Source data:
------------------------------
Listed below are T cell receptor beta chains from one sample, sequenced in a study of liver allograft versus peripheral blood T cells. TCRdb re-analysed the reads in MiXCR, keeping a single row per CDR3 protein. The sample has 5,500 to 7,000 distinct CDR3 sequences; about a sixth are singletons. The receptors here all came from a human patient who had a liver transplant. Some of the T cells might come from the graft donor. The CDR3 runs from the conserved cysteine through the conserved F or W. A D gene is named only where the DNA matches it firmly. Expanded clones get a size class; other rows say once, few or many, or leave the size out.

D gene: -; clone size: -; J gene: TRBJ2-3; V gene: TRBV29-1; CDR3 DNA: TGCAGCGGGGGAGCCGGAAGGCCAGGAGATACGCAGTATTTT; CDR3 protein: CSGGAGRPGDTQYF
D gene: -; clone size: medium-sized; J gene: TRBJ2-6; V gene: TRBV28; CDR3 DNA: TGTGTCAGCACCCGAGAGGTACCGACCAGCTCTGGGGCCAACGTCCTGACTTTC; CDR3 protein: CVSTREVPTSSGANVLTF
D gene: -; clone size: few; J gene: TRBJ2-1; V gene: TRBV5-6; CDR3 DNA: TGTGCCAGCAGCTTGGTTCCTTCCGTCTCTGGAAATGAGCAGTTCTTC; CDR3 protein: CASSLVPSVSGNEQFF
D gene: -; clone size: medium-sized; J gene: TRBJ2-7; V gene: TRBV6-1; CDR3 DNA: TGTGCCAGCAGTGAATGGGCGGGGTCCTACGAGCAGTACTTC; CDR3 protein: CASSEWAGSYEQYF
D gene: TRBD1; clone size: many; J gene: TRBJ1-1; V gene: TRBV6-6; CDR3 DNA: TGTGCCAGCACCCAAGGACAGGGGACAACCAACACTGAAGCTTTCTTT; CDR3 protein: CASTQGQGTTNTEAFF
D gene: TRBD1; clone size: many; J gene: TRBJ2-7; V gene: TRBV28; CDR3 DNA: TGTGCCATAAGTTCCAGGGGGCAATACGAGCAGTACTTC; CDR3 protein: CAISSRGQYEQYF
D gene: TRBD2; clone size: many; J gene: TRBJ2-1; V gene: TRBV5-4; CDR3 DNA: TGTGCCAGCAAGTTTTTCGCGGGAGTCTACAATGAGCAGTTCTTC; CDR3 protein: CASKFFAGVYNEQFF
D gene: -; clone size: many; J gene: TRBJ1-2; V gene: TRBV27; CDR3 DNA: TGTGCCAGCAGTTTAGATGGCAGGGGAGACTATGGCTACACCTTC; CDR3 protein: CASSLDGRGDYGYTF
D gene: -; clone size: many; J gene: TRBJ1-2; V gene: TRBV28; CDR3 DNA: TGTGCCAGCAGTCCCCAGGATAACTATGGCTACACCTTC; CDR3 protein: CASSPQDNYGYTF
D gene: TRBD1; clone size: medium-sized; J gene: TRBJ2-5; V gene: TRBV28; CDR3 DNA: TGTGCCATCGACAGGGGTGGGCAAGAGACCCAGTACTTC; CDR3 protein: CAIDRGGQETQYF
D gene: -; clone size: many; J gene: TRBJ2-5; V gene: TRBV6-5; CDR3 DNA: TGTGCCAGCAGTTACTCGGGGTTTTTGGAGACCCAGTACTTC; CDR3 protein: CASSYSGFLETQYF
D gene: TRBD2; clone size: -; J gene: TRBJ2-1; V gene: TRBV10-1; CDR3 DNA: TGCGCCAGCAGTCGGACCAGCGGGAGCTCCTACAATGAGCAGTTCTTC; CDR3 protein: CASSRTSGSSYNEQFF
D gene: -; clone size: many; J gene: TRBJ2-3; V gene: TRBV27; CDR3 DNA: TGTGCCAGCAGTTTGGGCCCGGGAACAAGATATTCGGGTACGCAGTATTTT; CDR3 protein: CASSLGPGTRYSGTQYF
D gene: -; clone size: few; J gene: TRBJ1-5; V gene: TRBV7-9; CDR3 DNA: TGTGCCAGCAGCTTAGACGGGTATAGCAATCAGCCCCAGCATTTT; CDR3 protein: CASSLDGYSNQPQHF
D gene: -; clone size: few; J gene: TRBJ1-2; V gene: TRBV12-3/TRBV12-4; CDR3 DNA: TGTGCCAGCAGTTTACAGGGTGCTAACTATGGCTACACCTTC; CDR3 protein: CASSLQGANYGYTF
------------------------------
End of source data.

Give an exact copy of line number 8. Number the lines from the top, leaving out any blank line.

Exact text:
D gene: TRBD2; clone size: many; J gene: TRBJ2-1; V gene: TRBV5-4; CDR3 DNA: TGTGCCAGCAAGTTTTTCGCGGGAGTCTACAATGAGCAGTTCTTC; CDR3 protein: CASKFFAGVYNEQFF